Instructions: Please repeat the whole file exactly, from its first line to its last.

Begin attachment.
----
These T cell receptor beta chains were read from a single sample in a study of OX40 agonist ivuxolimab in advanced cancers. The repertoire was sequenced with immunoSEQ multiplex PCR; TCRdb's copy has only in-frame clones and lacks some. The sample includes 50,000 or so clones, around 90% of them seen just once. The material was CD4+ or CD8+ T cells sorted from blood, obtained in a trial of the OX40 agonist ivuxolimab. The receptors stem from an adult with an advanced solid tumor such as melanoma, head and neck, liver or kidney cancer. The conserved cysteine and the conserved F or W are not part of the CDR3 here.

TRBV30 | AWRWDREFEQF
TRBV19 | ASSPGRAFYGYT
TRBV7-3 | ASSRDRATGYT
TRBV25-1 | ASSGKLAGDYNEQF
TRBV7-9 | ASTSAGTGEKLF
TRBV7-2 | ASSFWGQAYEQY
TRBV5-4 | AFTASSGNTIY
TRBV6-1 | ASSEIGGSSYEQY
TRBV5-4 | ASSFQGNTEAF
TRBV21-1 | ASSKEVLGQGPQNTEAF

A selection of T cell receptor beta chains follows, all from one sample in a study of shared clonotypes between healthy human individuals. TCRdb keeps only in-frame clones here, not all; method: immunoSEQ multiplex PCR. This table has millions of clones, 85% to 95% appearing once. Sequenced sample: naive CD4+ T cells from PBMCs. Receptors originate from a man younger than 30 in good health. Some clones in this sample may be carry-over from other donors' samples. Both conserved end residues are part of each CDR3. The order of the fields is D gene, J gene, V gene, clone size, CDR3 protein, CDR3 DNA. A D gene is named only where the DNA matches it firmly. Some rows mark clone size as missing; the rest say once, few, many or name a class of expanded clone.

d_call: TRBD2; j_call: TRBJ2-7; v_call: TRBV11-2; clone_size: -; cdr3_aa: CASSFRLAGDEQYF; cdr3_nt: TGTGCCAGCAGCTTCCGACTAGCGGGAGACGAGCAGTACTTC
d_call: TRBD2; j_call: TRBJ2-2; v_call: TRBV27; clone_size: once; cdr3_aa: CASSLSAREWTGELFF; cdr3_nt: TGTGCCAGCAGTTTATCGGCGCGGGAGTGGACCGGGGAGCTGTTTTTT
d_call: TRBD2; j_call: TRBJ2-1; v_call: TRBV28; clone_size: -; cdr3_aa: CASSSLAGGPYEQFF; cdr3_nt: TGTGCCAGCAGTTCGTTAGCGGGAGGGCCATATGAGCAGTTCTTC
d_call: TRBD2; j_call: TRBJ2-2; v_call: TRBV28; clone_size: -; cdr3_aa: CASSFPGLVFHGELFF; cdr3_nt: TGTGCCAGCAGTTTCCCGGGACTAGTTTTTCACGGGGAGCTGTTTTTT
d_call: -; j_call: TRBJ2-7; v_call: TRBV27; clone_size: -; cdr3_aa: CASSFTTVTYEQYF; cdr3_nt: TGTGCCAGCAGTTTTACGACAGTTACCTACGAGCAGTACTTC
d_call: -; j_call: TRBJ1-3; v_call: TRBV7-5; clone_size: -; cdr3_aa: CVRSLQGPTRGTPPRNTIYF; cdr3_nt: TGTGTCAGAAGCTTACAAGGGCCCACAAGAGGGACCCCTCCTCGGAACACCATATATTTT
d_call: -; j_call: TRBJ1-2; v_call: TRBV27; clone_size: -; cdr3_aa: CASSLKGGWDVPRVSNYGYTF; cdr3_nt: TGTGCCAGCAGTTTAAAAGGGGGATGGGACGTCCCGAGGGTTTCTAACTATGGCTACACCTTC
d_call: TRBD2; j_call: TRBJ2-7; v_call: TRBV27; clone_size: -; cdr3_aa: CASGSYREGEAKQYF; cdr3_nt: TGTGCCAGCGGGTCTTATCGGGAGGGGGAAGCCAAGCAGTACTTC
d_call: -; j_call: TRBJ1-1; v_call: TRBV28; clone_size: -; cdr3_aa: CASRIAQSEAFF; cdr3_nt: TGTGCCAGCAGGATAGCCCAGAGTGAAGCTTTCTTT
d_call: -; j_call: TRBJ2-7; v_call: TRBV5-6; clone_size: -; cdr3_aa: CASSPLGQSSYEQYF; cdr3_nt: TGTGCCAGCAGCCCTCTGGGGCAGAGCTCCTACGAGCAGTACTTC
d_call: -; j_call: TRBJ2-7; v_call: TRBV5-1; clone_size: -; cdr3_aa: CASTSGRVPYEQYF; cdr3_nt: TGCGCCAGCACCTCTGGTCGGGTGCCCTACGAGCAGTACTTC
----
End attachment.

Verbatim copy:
These T cell receptor beta chains were read from a single sample in a study of OX40 agonist ivuxolimab in advanced cancers. The repertoire was sequenced with immunoSEQ multiplex PCR; TCRdb's copy has only in-frame clones and lacks some. The sample includes 50,000 or so clones, around 90% of them seen just once. The material was CD4+ or CD8+ T cells sorted from blood, obtained in a trial of the OX40 agonist ivuxolimab. The receptors stem from an adult with an advanced solid tumor such as melanoma, head and neck, liver or kidney cancer. The conserved cysteine and the conserved F or W are not part of the CDR3 here.

TRBV30 | AWRWDREFEQF
TRBV19 | ASSPGRAFYGYT
TRBV7-3 | ASSRDRATGYT
TRBV25-1 | ASSGKLAGDYNEQF
TRBV7-9 | ASTSAGTGEKLF
TRBV7-2 | ASSFWGQAYEQY
TRBV5-4 | AFTASSGNTIY
TRBV6-1 | ASSEIGGSSYEQY
TRBV5-4 | ASSFQGNTEAF
TRBV21-1 | ASSKEVLGQGPQNTEAF

A selection of T cell receptor beta chains follows, all from one sample in a study of shared clonotypes between healthy human individuals. TCRdb keeps only in-frame clones here, not all; method: immunoSEQ multiplex PCR. This table has millions of clones, 85% to 95% appearing once. Sequenced sample: naive CD4+ T cells from PBMCs. Receptors originate from a man younger than 30 in good health. Some clones in this sample may be carry-over from other donors' samples. Both conserved end residues are part of each CDR3. The order of the fields is D gene, J gene, V gene, clone size, CDR3 protein, CDR3 DNA. A D gene is named only where the DNA matches it firmly. Some rows mark clone size as missing; the rest say once, few, many or name a class of expanded clone.

d_call: TRBD2; j_call: TRBJ2-7; v_call: TRBV11-2; clone_size: -; cdr3_aa: CASSFRLAGDEQYF; cdr3_nt: TGTGCCAGCAGCTTCCGACTAGCGGGAGACGAGCAGTACTTC
d_call: TRBD2; j_call: TRBJ2-2; v_call: TRBV27; clone_size: once; cdr3_aa: CASSLSAREWTGELFF; cdr3_nt: TGTGCCAGCAGTTTATCGGCGCGGGAGTGGACCGGGGAGCTGTTTTTT
d_call: TRBD2; j_call: TRBJ2-1; v_call: TRBV28; clone_size: -; cdr3_aa: CASSSLAGGPYEQFF; cdr3_nt: TGTGCCAGCAGTTCGTTAGCGGGAGGGCCATATGAGCAGTTCTTC
d_call: TRBD2; j_call: TRBJ2-2; v_call: TRBV28; clone_size: -; cdr3_aa: CASSFPGLVFHGELFF; cdr3_nt: TGTGCCAGCAGTTTCCCGGGACTAGTTTTTCACGGGGAGCTGTTTTTT
d_call: -; j_call: TRBJ2-7; v_call: TRBV27; clone_size: -; cdr3_aa: CASSFTTVTYEQYF; cdr3_nt: TGTGCCAGCAGTTTTACGACAGTTACCTACGAGCAGTACTTC
d_call: -; j_call: TRBJ1-3; v_call: TRBV7-5; clone_size: -; cdr3_aa: CVRSLQGPTRGTPPRNTIYF; cdr3_nt: TGTGTCAGAAGCTTACAAGGGCCCACAAGAGGGACCCCTCCTCGGAACACCATATATTTT
d_call: -; j_call: TRBJ1-2; v_call: TRBV27; clone_size: -; cdr3_aa: CASSLKGGWDVPRVSNYGYTF; cdr3_nt: TGTGCCAGCAGTTTAAAAGGGGGATGGGACGTCCCGAGGGTTTCTAACTATGGCTACACCTTC
d_call: TRBD2; j_call: TRBJ2-7; v_call: TRBV27; clone_size: -; cdr3_aa: CASGSYREGEAKQYF; cdr3_nt: TGTGCCAGCGGGTCTTATCGGGAGGGGGAAGCCAAGCAGTACTTC
d_call: -; j_call: TRBJ1-1; v_call: TRBV28; clone_size: -; cdr3_aa: CASRIAQSEAFF; cdr3_nt: TGTGCCAGCAGGATAGCCCAGAGTGAAGCTTTCTTT
d_call: -; j_call: TRBJ2-7; v_call: TRBV5-6; clone_size: -; cdr3_aa: CASSPLGQSSYEQYF; cdr3_nt: TGTGCCAGCAGCCCTCTGGGGCAGAGCTCCTACGAGCAGTACTTC
d_call: -; j_call: TRBJ2-7; v_call: TRBV5-1; clone_size: -; cdr3_aa: CASTSGRVPYEQYF; cdr3_nt: TGCGCCAGCACCTCTGGTCGGGTGCCCTACGAGCAGTACTTC